Board Spotlight - Keiji (1).png

Keiji Asakura

Board Member

This past January, Keiji met with Alice to share why he joined the Texas Children in Nature Network Board.

Keiji, please introduce yourself and let us know a little about you:

I'm a landscape architect with Asakura Robinson. I’ve been in practice for about 45 years. What I'm interested in, passionate about, is the importance of the outdoor experience at any age, but especially for children out in nature. Of course, my business is to create or incorporate those kinds of opportunities in the everyday environment. I really love to discuss those kinds of opportunities with all kinds of people from health professionals to teachers, so that wherever that opportunity is created, it works for them. It may sound simple, but it has a lot of obstacles.

I was born in Japan and grew up in Japan. In 1969, when I was 15, I came to the United States, to California, and experienced a totally different environment. I often go back to Japan and then I really see the difference in how nature is accessible in certain areas of Japan compared to other areas. I see how nature is instilled from an early age. Of course, I did not know that when I was young. I thought that was a common experience for everybody.

Now 50 years later, I see that this is not a common experience for everyone. Maybe for people who are now in their thirties or forties, but certainly not for children. I think that we need to try much more to provide the nature experience. Nature teaches us so much. This experience is something that we have to really put in everybody's DNA, their thinking. From politicians, policy makers, teachers and so on, so that children that will have the benefit of that nature experience and learn from it. It is something that's kind of been talked about in the last 10 years or so. The native indigenous thinking is something that incorporates nature, which reminds us we are part of nature and that we also have to give back to nature. So, how do we get there? We need to do it in a way that is brought into everyday learning. That's kind of my thing.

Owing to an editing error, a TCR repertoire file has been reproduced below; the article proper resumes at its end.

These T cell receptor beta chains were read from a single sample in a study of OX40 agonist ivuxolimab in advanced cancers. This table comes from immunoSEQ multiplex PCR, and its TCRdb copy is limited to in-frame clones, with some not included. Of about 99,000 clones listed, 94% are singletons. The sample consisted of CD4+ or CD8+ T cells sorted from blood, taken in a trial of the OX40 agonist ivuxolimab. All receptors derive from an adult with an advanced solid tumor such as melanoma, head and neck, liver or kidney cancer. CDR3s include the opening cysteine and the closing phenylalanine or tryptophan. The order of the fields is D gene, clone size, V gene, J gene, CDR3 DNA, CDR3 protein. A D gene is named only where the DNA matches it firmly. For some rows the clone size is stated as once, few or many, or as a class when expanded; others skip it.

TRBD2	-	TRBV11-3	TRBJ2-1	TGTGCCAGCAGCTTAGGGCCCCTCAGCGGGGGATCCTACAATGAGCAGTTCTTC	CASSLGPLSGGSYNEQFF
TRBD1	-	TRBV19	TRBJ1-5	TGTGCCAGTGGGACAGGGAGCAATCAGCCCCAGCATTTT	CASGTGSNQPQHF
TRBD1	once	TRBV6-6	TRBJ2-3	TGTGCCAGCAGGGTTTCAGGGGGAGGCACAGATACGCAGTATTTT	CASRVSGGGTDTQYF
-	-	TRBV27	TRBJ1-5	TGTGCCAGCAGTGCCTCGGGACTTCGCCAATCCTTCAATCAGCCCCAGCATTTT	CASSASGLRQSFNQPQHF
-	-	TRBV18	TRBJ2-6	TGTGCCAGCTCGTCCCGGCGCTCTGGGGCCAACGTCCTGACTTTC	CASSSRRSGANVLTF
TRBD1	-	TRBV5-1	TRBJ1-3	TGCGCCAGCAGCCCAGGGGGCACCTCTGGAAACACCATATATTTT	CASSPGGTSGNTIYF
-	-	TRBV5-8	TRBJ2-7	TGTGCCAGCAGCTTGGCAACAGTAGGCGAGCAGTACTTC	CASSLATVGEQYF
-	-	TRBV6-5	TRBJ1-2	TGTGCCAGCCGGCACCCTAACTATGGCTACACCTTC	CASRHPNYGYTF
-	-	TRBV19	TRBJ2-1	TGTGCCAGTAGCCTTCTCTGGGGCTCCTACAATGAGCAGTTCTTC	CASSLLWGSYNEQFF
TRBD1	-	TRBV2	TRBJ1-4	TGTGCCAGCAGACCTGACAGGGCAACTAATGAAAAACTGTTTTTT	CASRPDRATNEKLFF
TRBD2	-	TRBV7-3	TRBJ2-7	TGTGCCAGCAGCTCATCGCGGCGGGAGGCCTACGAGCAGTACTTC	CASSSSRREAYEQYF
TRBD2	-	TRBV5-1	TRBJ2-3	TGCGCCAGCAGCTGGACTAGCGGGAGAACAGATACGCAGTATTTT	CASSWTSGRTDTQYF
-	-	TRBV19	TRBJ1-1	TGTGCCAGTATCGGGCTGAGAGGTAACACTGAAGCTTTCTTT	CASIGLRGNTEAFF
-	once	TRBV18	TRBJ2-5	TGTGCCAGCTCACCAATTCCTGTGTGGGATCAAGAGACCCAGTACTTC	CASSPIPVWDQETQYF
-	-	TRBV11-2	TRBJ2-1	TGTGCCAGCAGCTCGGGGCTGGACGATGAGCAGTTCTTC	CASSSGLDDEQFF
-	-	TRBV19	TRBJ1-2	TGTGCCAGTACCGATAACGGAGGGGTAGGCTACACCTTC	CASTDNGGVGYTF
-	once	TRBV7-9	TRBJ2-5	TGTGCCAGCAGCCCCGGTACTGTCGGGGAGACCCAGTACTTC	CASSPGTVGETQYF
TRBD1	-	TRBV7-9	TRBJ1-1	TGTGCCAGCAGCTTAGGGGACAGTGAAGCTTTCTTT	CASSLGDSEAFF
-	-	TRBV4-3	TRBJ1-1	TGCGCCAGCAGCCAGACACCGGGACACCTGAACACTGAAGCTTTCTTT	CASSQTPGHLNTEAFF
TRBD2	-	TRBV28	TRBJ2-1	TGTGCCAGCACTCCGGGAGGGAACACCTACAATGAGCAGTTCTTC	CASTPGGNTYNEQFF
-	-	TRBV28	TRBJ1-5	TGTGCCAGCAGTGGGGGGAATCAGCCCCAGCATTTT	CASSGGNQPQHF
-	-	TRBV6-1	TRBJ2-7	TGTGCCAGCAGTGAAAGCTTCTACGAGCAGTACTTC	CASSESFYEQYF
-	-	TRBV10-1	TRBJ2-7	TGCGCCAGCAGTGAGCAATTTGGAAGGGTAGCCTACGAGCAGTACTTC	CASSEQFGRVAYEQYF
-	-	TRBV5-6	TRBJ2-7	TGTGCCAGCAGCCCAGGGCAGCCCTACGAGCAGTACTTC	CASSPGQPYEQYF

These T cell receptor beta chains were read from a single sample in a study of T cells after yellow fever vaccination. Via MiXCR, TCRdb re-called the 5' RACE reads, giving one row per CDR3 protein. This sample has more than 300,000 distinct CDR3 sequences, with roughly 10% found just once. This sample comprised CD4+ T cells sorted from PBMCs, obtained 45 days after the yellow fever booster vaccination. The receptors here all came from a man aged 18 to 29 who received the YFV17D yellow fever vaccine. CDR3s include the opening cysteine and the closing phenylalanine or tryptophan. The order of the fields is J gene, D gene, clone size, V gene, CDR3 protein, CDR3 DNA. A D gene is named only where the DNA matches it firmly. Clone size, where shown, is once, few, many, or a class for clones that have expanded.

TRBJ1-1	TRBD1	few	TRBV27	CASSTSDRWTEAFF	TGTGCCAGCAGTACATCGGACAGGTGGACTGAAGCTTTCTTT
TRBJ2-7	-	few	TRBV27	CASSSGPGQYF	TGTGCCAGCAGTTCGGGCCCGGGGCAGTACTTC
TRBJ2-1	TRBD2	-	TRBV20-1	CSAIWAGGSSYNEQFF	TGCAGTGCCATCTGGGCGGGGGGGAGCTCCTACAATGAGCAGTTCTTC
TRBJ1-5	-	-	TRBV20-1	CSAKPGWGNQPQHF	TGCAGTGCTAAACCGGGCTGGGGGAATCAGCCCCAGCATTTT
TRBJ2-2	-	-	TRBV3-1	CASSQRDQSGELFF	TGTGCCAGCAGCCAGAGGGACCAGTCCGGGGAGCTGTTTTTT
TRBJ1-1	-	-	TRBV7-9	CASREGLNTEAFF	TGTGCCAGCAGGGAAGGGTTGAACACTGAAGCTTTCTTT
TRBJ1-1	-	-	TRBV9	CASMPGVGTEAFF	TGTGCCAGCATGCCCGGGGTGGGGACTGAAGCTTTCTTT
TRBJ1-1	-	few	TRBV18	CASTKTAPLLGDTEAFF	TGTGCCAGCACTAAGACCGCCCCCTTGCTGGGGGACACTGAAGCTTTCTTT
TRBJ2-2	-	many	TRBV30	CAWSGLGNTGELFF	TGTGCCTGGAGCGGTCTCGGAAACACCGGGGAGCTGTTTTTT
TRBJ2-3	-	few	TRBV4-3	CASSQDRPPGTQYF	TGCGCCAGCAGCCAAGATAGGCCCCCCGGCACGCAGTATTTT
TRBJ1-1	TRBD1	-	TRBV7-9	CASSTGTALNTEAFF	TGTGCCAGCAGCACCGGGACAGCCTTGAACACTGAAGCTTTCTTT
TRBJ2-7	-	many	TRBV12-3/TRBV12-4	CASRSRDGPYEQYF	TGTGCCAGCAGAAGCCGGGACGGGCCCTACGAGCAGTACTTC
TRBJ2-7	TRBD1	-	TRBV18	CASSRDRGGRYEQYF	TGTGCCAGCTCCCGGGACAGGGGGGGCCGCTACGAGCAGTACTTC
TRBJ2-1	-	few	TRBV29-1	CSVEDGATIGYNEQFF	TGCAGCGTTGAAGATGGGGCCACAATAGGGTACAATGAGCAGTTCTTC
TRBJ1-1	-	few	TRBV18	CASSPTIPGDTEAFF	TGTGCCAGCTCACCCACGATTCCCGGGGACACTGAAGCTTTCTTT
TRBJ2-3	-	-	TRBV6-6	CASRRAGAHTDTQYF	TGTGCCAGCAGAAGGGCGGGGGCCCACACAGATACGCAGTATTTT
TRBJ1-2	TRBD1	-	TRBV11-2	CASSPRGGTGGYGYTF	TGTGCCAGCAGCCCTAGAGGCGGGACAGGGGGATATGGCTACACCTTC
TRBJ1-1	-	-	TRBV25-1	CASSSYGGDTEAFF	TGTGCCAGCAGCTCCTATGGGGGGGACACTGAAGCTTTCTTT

What are some of your favorite activities in nature?

I love campfires. Meaning camping and being able to gather around the fire. I know that's not permitted to do in a lot of parks, but whenever we can, yes. The main memories of growing up in California were to be able to do that in certain coastal parks, to have this campfire in the park. That's my favorite activity. There are times when I took lots of nature photos. Photography was a big thing. Another was finding what you can eat from native vegetation, making sure that you don’t eat any poisonous mushrooms, but the idea of exploring native edible plants.

What is your favorite nature spot in Texas?

Gosh, there are many. There are a lot of state parks. Martin Dies State Park is someplace that I used to take kids to a lot. And, of course, the Big Bend area. I don't know how many times I went there, but many, many times. It's a fascinating, fascinating place in Texas. Locally in Houston and Galveston Bay, also the Trinity River basin is something that's really, really fun.

In addition, another activity that I like is kayaking and paddling. In fact, the Martin Dies State Park has the Neches River. And there’s the Trinity River and Galveston Bay. Kayaking, being in the water, is really fun. I remember we signed up to become a part of a yacht club down in Clear Lake but we didn't have a boat. We just had a kayak. At a members’ mixer-dinner event, people were asking us what kind of boat we had. And we said that we had a kayak!